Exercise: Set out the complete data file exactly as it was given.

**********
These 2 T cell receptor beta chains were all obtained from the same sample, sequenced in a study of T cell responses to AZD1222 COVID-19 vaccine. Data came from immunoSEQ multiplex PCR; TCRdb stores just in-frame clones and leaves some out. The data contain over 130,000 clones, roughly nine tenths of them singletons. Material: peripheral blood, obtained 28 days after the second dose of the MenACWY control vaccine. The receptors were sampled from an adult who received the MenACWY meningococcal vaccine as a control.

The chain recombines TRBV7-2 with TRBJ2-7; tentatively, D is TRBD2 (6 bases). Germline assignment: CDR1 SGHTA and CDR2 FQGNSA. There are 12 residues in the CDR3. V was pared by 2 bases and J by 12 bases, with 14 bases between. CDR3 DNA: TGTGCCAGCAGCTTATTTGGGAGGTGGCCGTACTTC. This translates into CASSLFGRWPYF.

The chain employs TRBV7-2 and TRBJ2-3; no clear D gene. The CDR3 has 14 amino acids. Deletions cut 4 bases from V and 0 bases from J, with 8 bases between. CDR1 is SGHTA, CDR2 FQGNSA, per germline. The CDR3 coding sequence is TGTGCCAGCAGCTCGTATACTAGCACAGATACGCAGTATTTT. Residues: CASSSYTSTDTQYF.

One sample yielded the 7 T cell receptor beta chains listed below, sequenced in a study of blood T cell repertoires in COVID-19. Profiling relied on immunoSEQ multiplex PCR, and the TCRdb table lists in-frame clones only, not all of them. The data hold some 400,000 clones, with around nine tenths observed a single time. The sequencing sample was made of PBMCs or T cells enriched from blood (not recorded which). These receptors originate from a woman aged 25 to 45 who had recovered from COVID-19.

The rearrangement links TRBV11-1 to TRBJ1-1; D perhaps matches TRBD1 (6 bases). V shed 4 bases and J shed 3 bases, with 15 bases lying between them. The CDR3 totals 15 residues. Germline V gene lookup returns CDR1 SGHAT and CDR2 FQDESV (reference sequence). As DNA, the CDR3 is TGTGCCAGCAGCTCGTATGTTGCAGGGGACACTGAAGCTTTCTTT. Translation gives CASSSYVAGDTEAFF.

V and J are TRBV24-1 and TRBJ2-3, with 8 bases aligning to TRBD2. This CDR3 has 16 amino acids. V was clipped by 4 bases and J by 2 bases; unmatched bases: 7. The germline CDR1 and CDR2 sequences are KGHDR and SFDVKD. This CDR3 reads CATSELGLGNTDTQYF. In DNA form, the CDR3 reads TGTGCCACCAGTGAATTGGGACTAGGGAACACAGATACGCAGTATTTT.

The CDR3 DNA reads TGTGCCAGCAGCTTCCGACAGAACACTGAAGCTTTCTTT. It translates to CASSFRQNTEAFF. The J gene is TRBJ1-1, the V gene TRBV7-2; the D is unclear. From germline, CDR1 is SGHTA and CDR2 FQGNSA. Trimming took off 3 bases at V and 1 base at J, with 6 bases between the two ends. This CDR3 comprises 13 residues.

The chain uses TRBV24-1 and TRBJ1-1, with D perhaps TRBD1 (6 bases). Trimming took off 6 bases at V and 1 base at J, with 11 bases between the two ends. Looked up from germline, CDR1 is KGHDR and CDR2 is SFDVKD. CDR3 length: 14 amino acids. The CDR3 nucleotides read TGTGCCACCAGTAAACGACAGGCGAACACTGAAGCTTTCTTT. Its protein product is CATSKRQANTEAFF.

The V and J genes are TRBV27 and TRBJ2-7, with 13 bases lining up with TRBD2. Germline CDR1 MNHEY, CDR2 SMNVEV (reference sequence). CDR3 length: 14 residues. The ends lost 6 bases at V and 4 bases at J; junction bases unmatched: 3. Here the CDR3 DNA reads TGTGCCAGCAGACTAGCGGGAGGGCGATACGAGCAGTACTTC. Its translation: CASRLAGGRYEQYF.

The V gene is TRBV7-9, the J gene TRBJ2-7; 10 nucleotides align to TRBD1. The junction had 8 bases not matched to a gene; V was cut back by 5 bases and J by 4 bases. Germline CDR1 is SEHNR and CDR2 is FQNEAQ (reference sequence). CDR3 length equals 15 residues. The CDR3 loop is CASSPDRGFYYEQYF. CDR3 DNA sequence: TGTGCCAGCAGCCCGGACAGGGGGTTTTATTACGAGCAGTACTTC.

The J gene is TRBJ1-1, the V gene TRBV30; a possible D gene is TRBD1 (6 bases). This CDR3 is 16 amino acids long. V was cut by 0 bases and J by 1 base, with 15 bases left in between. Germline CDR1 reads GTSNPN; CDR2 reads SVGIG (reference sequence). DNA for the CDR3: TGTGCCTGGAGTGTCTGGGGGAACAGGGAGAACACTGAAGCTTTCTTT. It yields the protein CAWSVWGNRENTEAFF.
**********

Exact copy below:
These 2 T cell receptor beta chains were all obtained from the same sample, sequenced in a study of T cell responses to AZD1222 COVID-19 vaccine. Data came from immunoSEQ multiplex PCR; TCRdb stores just in-frame clones and leaves some out. The data contain over 130,000 clones, roughly nine tenths of them singletons. Material: peripheral blood, obtained 28 days after the second dose of the MenACWY control vaccine. The receptors were sampled from an adult who received the MenACWY meningococcal vaccine as a control.

The chain recombines TRBV7-2 with TRBJ2-7; tentatively, D is TRBD2 (6 bases). Germline assignment: CDR1 SGHTA and CDR2 FQGNSA. There are 12 residues in the CDR3. V was pared by 2 bases and J by 12 bases, with 14 bases between. CDR3 DNA: TGTGCCAGCAGCTTATTTGGGAGGTGGCCGTACTTC. This translates into CASSLFGRWPYF.

The chain employs TRBV7-2 and TRBJ2-3; no clear D gene. The CDR3 has 14 amino acids. Deletions cut 4 bases from V and 0 bases from J, with 8 bases between. CDR1 is SGHTA, CDR2 FQGNSA, per germline. The CDR3 coding sequence is TGTGCCAGCAGCTCGTATACTAGCACAGATACGCAGTATTTT. Residues: CASSSYTSTDTQYF.

One sample yielded the 7 T cell receptor beta chains listed below, sequenced in a study of blood T cell repertoires in COVID-19. Profiling relied on immunoSEQ multiplex PCR, and the TCRdb table lists in-frame clones only, not all of them. The data hold some 400,000 clones, with around nine tenths observed a single time. The sequencing sample was made of PBMCs or T cells enriched from blood (not recorded which). These receptors originate from a woman aged 25 to 45 who had recovered from COVID-19.

The rearrangement links TRBV11-1 to TRBJ1-1; D perhaps matches TRBD1 (6 bases). V shed 4 bases and J shed 3 bases, with 15 bases lying between them. The CDR3 totals 15 residues. Germline V gene lookup returns CDR1 SGHAT and CDR2 FQDESV (reference sequence). As DNA, the CDR3 is TGTGCCAGCAGCTCGTATGTTGCAGGGGACACTGAAGCTTTCTTT. Translation gives CASSSYVAGDTEAFF.

V and J are TRBV24-1 and TRBJ2-3, with 8 bases aligning to TRBD2. This CDR3 has 16 amino acids. V was clipped by 4 bases and J by 2 bases; unmatched bases: 7. The germline CDR1 and CDR2 sequences are KGHDR and SFDVKD. This CDR3 reads CATSELGLGNTDTQYF. In DNA form, the CDR3 reads TGTGCCACCAGTGAATTGGGACTAGGGAACACAGATACGCAGTATTTT.

The CDR3 DNA reads TGTGCCAGCAGCTTCCGACAGAACACTGAAGCTTTCTTT. It translates to CASSFRQNTEAFF. The J gene is TRBJ1-1, the V gene TRBV7-2; the D is unclear. From germline, CDR1 is SGHTA and CDR2 FQGNSA. Trimming took off 3 bases at V and 1 base at J, with 6 bases between the two ends. This CDR3 comprises 13 residues.

The chain uses TRBV24-1 and TRBJ1-1, with D perhaps TRBD1 (6 bases). Trimming took off 6 bases at V and 1 base at J, with 11 bases between the two ends. Looked up from germline, CDR1 is KGHDR and CDR2 is SFDVKD. CDR3 length: 14 amino acids. The CDR3 nucleotides read TGTGCCACCAGTAAACGACAGGCGAACACTGAAGCTTTCTTT. Its protein product is CATSKRQANTEAFF.

The V and J genes are TRBV27 and TRBJ2-7, with 13 bases lining up with TRBD2. Germline CDR1 MNHEY, CDR2 SMNVEV (reference sequence). CDR3 length: 14 residues. The ends lost 6 bases at V and 4 bases at J; junction bases unmatched: 3. Here the CDR3 DNA reads TGTGCCAGCAGACTAGCGGGAGGGCGATACGAGCAGTACTTC. Its translation: CASRLAGGRYEQYF.

The V gene is TRBV7-9, the J gene TRBJ2-7; 10 nucleotides align to TRBD1. The junction had 8 bases not matched to a gene; V was cut back by 5 bases and J by 4 bases. Germline CDR1 is SEHNR and CDR2 is FQNEAQ (reference sequence). CDR3 length equals 15 residues. The CDR3 loop is CASSPDRGFYYEQYF. CDR3 DNA sequence: TGTGCCAGCAGCCCGGACAGGGGGTTTTATTACGAGCAGTACTTC.

The J gene is TRBJ1-1, the V gene TRBV30; a possible D gene is TRBD1 (6 bases). This CDR3 is 16 amino acids long. V was cut by 0 bases and J by 1 base, with 15 bases left in between. Germline CDR1 reads GTSNPN; CDR2 reads SVGIG (reference sequence). DNA for the CDR3: TGTGCCTGGAGTGTCTGGGGGAACAGGGAGAACACTGAAGCTTTCTTT. It yields the protein CAWSVWGNRENTEAFF.